“I’ve never had a huge circle of friends. I can’t spread myself that thin and go 100 million miles an hour all the time. I choose to give truly of myself, entirely of myself, to the people I choose to do that with, and I can’t do that with everyone.” 
-Jeremy Northam, actor

If you’ve ever attended the circus as a child, or with your own children or grandchildren, you have seen the clown, who spins the plates. He places a dozen or more slender sticks into the ground, in a long row. Then he places a shiny white plate, which looks to be high quality china, from the upper tier of the convention center, onto the stick and gives it a spin. He then adds a second plate to a second stick, and a third plate to a third stick; on and on, spinning them as he goes.

About this time, one or more of the plates begins to wobble. The clown dashes over to the wobbling plates and gives them another spin to keep them from crashing to the ground. No one wants to see ‘fine china plates’ crash to the ground. The clown dashes up and down the row of a dozen or more sticks and plates trying to keep all of the circles spinning…all of his circles in harmony. We are thrilled at his skill, and the women in the audience are relieved, when the clown begins to remove the plates from the sticks, until he is only spinning two or three plates, at a less frantic pace.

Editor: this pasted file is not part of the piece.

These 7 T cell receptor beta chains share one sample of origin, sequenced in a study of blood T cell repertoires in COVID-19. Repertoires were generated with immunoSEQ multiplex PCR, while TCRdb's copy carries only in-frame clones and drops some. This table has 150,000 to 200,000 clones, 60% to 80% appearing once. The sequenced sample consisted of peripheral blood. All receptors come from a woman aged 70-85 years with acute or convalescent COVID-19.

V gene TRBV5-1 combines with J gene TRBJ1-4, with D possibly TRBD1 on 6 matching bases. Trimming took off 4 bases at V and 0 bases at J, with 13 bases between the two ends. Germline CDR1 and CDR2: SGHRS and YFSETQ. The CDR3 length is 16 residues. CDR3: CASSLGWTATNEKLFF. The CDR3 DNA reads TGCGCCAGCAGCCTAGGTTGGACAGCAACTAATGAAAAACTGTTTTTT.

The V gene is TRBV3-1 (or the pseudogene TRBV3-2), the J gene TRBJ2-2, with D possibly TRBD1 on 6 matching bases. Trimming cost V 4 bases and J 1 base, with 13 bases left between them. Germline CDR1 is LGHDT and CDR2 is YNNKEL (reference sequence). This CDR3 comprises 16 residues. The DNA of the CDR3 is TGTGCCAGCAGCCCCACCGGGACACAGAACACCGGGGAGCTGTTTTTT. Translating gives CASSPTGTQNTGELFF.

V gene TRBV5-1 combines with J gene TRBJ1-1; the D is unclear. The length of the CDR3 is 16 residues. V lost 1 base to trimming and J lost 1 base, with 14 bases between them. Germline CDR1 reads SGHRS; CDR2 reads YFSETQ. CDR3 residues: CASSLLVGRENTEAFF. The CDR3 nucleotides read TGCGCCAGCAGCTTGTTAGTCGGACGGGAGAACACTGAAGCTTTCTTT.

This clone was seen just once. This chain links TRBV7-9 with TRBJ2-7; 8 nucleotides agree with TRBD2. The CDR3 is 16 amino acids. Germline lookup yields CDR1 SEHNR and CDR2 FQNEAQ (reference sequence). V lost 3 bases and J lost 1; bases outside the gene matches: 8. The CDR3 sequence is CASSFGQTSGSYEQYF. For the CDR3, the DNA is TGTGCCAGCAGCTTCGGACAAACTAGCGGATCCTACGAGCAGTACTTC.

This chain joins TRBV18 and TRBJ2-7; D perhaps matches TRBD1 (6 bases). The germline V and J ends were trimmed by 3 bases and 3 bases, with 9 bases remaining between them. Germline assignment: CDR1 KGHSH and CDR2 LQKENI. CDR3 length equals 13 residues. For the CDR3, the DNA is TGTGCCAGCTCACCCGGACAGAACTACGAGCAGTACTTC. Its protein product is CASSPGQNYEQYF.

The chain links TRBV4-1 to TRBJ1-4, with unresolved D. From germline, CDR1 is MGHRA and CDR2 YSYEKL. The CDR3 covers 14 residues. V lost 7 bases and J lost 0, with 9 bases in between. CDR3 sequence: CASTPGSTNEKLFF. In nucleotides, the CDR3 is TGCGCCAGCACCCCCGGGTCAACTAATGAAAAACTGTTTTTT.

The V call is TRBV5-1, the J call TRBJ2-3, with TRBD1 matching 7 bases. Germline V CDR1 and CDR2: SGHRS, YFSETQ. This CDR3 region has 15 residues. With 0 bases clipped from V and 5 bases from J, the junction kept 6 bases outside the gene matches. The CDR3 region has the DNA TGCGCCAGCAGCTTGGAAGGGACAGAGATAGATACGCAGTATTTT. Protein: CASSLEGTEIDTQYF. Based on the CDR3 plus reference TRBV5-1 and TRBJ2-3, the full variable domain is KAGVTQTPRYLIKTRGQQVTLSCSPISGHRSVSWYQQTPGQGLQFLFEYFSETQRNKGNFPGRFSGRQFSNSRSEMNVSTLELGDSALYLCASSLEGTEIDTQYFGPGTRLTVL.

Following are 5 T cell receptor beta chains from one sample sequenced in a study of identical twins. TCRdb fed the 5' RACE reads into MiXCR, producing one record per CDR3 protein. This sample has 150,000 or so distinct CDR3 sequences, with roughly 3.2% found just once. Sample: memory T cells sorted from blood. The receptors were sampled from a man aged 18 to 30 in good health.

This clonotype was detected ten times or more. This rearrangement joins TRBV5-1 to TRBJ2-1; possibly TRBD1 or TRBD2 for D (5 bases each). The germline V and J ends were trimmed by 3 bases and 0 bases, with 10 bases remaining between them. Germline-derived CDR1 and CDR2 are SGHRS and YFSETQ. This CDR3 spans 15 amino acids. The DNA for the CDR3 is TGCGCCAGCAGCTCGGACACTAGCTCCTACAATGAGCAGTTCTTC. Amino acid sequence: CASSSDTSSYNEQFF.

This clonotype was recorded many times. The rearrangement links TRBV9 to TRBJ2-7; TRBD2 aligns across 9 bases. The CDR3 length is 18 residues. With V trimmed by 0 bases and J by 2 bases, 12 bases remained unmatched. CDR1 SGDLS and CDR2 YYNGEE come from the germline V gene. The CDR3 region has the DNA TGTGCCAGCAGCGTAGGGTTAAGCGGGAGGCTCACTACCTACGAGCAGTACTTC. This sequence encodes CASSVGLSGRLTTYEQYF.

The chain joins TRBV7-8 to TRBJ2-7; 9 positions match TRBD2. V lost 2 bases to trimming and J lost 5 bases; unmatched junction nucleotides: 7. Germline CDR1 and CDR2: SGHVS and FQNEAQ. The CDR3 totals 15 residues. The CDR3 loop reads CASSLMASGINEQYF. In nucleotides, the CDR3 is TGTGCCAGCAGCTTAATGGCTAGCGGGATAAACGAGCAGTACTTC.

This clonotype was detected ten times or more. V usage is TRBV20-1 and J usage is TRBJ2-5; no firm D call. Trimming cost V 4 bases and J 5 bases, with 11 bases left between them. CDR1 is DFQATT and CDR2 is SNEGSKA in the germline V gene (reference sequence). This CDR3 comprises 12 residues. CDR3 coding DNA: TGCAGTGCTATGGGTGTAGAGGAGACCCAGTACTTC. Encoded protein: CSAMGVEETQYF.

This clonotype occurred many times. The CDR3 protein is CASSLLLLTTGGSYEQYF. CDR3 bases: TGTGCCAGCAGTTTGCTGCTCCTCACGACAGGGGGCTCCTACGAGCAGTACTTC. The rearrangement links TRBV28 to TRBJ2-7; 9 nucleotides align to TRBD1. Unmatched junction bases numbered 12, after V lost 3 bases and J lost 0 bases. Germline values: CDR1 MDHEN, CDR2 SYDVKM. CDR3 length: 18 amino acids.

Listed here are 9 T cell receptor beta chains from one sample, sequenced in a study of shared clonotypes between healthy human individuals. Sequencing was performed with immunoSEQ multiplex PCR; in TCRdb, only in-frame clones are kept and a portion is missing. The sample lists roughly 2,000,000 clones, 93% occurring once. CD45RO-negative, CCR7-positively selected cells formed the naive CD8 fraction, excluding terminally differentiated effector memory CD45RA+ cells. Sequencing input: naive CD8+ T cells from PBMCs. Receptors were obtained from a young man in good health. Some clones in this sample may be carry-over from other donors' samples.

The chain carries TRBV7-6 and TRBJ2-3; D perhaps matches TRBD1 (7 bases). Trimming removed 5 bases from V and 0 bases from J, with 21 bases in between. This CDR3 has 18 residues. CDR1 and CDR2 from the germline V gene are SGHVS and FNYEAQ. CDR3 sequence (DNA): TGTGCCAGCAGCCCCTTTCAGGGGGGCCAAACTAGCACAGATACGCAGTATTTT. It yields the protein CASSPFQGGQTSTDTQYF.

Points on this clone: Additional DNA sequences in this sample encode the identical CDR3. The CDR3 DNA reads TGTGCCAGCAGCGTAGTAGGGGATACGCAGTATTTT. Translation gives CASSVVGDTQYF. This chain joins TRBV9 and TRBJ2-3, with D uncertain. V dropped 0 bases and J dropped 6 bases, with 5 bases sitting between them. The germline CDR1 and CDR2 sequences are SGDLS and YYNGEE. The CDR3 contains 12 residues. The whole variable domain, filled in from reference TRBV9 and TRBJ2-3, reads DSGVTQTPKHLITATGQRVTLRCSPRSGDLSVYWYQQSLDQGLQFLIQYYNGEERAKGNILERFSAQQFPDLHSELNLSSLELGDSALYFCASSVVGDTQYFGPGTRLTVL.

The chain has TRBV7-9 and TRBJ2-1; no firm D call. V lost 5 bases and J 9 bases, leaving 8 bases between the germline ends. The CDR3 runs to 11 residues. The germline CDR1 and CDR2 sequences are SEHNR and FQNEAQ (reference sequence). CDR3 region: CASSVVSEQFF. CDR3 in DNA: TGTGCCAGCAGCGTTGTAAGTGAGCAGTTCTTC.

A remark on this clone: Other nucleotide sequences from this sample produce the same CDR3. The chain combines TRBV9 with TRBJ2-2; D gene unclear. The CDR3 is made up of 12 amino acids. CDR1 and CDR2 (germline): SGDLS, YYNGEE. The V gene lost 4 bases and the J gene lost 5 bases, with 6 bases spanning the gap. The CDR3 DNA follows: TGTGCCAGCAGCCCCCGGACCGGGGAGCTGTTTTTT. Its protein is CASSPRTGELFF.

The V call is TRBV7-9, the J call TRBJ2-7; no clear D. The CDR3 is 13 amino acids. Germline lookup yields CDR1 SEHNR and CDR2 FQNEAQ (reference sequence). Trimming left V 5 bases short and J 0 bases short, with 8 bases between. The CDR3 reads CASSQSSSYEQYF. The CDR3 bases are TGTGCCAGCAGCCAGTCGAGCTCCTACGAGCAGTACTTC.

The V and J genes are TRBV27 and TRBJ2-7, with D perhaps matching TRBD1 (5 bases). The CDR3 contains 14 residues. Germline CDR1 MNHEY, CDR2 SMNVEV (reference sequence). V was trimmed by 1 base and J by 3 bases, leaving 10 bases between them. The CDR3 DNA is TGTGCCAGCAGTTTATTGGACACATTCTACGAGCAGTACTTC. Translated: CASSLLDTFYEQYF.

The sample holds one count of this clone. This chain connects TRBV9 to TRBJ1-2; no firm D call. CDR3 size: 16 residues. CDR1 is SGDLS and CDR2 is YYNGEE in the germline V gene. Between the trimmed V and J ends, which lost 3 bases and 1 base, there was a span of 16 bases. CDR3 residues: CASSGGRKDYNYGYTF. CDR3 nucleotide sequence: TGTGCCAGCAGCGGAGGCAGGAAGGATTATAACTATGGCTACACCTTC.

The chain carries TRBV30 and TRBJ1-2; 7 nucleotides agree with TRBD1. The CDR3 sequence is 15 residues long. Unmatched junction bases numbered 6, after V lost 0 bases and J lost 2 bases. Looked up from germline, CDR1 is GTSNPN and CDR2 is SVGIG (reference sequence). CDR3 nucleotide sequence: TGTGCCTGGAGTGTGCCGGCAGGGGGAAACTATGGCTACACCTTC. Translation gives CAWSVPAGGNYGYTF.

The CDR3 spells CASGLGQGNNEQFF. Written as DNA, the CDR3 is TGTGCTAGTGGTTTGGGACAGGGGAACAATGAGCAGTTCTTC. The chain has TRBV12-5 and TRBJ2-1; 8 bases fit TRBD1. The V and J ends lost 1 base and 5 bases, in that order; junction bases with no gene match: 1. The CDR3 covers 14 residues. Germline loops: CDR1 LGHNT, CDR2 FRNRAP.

All of us have spinning plates in our lives. Circles which we are a part of and try to manage. These circles represent our different roles in life, e.g.  parent, daughter, teacher, and business owner. Sometimes our circles overlap, like on ‘Take Your Daughter to Work Day.’

We may feel safe, protected, and loved in some circles more than others too. These circles have become a community of familiar faces and expectations for us. These circles never wobble on sticks. These circles get our regular attention.

Perhaps you are working with a client, who is going through a life transition. Maybe your client is trying to create a new circle. Perhaps you are working with a client, who is trying to decide whether it’s worth it, to keep a wobbling plate spinning. With you as their coach, they will explore what they will lose, if the plate crashes to the ground.

[Coaching Questions]

  • What are your circles or spheres of influence?
  • How do your circles define you? How do your circles overlap?
  • In what ways are some of your circles confining? Are you trying to spin too many plates at once?
  • Which circles do you feel safest in? What is it about these circles which comfort you, or give you confidence to allow you to be your true self?
  • Are you searching for a new circle? What would you like to find?
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